A non-invasive method to detect cardiac fibrosis – detecting early changes before progression to heart failure

Experienced radiographer Xin Dong is developing a non-invasive method to detect early signs of cardiac fibrosis, before progression to heart failure

Many types of cardiac diseases and conditions are associated with abnormal thickening and scarring of heart tissue, known as cardiac fibrosis. Linked with reduced cardiac function, cardiac fibrosis is associated with progression to heart failure and poor prognosis. 

If detected early, some types of cardiac fibrosis can be potentially reversed under specific management. However once it has progressed to advanced stages, these changes are irreversible, and with limited options for treatment, management is focussed on managing symptoms and prolonging life. 

Currently, methods to detect cardiac fibrosis are limited to either invasive cardiac biopsy or MRI with contrast, which can only detect cardiac fibrosis at advanced stages. However, if cardiac fibrosis can be detected non-invasively at an earlier stage when it may still be reversible, this may provide a window of opportunity for patients to implement lifestyle changes, with or without medication, to prevent progression to heart failure. 

Experienced radiographer, Xin Dong, is embarking on a PhD project to detect early signs of cardiac fibrosis using a previously described technique called ‘T1 mapping’, based on magnetic resonance technology. This technique can be used to see molecular changes to cardiac tissue after it has been exposed to a magnetic field. While the molecular ‘relaxation times’ of healthy myocardium are relatively uniform, changes to these parameters can indicate the presence of disease.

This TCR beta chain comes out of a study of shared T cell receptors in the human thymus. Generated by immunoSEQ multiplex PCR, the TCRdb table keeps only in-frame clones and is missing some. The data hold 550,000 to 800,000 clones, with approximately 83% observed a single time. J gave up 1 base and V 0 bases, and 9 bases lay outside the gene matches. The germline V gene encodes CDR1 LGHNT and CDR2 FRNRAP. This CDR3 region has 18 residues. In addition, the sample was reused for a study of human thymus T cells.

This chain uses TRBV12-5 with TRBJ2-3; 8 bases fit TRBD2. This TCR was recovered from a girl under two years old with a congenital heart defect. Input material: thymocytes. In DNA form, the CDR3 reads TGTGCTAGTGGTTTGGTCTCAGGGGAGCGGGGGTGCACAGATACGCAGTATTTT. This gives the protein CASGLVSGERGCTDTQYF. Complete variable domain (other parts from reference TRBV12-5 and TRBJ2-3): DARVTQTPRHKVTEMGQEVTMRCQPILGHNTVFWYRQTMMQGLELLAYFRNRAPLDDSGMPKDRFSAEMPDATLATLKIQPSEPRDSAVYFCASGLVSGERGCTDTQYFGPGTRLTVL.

Previously used by other groups in hypertension and cardiomyopathy, Xin aims to validate T1 mapping to detect changes to cardiac tissue in patients with obesity-related cardiomyopathy, amyloidosis and radiation-induced toxicity from cancer treatment. Using a longitudinal approach, Xin will assess the T1 mapping results of patients before treatment for their condition, and at six months post-treatment to determine whether T1 mapping can be used to differentiate between patients with active disease and those who have been successfully treated. 

Progress to date

Since commencing this PhD project in late 2017, Xin has obtained pre-treatment measurements of twelve patients with obesity and type 2 diabetes, and three with amyloidosis. The work so far provides a solid foundation to progress towards assessing more patients with these conditions and determining what differences can be seen post-treatment. 

Interested in taking part in this study? Email [email protected]


Project supervisors: Xin’s project is supervised by Professor Graham Galloway, Director of Imaging Technology at TRI, Associate Professor Arnold Ng, a cardiologist at the Princess Alexandra Hospital, and Associate Professor Robert Robergs at Queensland University of technology (QUT).

Collaborators: The project involves a collaboration with clinicians at the Princess Alexandra Hospital, particularly in the Cardiology, Endocrinology, Radiation Oncology, Haematology departments and Amyloidosis Centre. 

Picture: Xin Dong at the Siemens 3Tesla Prisma MRI.